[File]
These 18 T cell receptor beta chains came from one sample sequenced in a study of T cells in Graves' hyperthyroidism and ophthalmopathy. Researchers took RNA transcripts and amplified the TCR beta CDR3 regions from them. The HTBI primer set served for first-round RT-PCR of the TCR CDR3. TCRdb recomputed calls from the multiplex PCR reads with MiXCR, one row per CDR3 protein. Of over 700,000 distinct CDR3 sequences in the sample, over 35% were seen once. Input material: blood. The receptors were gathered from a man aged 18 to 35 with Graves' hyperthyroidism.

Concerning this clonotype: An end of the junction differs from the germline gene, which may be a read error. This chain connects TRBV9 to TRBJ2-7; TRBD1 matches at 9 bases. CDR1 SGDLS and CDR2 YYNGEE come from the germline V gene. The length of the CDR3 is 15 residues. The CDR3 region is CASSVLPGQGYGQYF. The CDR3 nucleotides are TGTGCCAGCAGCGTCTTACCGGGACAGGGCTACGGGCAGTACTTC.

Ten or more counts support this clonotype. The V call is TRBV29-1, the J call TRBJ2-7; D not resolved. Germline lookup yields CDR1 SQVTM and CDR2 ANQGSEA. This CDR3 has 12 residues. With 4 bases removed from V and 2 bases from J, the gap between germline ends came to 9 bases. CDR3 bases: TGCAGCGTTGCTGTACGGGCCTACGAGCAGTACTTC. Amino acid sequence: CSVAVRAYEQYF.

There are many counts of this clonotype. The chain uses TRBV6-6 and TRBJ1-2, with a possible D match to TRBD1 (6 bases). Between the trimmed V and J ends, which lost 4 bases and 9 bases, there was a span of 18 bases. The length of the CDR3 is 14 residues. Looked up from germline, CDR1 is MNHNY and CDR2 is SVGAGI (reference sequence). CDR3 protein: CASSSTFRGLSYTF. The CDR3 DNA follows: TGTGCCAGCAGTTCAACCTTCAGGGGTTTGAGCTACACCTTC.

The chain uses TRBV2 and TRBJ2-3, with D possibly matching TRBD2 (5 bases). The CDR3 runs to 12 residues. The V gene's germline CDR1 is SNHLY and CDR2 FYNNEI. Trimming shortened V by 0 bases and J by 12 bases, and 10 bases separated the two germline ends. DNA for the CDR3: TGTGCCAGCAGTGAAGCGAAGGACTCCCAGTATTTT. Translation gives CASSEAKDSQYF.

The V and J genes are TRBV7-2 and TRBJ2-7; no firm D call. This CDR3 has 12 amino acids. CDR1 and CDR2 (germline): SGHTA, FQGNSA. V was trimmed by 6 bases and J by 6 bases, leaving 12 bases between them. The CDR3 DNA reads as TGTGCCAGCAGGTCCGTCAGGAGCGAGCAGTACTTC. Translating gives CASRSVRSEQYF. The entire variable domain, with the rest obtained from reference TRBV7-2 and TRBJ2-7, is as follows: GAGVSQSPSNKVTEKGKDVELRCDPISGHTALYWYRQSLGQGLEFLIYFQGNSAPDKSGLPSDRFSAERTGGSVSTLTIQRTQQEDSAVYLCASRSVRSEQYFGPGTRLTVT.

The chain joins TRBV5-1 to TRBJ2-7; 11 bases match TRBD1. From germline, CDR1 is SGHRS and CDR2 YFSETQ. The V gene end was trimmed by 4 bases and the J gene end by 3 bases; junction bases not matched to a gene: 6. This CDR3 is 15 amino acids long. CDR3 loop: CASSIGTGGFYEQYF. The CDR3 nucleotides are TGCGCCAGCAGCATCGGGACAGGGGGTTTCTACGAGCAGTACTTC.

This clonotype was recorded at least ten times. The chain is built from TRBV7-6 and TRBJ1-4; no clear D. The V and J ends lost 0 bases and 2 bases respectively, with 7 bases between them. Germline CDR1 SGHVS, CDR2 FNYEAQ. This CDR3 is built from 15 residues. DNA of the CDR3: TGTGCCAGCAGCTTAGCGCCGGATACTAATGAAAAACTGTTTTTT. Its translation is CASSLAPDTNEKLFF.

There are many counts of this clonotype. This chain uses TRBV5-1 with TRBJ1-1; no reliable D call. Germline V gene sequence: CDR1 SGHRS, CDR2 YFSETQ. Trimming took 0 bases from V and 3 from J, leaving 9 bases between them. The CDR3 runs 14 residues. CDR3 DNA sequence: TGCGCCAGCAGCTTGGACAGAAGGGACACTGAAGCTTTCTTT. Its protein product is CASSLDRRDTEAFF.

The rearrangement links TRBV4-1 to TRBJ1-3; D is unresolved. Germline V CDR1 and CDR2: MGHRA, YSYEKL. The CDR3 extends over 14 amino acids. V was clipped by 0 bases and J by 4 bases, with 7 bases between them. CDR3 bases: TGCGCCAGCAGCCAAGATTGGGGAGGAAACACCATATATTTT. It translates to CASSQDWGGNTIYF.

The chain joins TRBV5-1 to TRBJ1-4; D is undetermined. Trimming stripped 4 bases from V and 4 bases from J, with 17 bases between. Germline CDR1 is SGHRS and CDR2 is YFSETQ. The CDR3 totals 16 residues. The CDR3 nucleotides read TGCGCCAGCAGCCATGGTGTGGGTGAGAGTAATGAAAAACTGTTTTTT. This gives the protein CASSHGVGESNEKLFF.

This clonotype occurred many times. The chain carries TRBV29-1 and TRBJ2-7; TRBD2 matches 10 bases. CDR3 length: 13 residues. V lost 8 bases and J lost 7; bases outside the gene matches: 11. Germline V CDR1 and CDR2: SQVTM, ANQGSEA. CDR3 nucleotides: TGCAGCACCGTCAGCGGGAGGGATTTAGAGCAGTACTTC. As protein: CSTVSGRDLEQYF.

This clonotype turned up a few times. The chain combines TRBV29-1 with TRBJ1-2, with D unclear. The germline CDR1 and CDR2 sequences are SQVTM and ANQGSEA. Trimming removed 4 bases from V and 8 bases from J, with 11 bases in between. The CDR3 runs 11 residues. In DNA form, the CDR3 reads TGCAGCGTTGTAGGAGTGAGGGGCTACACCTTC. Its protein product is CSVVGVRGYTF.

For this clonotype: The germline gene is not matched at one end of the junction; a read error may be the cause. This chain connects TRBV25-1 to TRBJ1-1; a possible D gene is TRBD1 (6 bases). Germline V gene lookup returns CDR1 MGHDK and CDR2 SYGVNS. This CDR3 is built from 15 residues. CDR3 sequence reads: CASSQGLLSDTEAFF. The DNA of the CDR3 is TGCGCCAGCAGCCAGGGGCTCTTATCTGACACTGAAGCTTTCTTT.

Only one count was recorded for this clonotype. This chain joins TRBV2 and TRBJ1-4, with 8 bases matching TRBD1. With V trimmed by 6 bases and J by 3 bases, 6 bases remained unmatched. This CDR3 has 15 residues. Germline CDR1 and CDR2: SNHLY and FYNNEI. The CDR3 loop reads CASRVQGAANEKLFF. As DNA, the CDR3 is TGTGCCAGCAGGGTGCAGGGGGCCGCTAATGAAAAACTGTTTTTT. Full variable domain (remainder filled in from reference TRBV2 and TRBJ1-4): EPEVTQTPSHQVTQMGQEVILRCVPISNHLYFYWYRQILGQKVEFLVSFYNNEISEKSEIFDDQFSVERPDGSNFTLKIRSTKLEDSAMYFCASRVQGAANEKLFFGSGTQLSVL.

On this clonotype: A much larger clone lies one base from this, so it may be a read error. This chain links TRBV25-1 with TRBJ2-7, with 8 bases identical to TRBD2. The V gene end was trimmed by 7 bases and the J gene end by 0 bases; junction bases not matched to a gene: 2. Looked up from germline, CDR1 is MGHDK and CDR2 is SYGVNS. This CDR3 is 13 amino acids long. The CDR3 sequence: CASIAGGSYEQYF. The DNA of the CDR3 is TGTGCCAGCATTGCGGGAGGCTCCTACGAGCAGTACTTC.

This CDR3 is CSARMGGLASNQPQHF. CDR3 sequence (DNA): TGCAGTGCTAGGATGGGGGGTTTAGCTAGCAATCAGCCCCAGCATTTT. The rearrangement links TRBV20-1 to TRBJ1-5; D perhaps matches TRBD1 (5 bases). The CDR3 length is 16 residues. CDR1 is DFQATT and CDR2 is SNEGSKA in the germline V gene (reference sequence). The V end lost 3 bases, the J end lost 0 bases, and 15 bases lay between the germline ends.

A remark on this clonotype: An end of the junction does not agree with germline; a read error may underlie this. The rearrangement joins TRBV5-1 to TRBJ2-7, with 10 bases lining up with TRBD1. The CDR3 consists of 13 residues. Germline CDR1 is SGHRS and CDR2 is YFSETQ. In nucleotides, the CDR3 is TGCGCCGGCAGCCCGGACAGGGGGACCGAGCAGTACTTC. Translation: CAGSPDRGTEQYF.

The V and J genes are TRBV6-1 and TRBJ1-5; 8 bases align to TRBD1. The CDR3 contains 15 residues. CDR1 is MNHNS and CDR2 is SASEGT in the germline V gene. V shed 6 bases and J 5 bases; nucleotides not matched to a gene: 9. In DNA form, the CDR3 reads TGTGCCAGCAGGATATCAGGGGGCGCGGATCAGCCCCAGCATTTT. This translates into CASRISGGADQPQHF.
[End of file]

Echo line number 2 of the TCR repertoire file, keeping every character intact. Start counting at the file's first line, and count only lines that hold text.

Concerning this clonotype: An end of the junction differs from the germline gene, which may be a read error. This chain connects TRBV9 to TRBJ2-7; TRBD1 matches at 9 bases. CDR1 SGDLS and CDR2 YYNGEE come from the germline V gene. The length of the CDR3 is 15 residues. The CDR3 region is CASSVLPGQGYGQYF. The CDR3 nucleotides are TGTGCCAGCAGCGTCTTACCGGGACAGGGCTACGGGCAGTACTTC.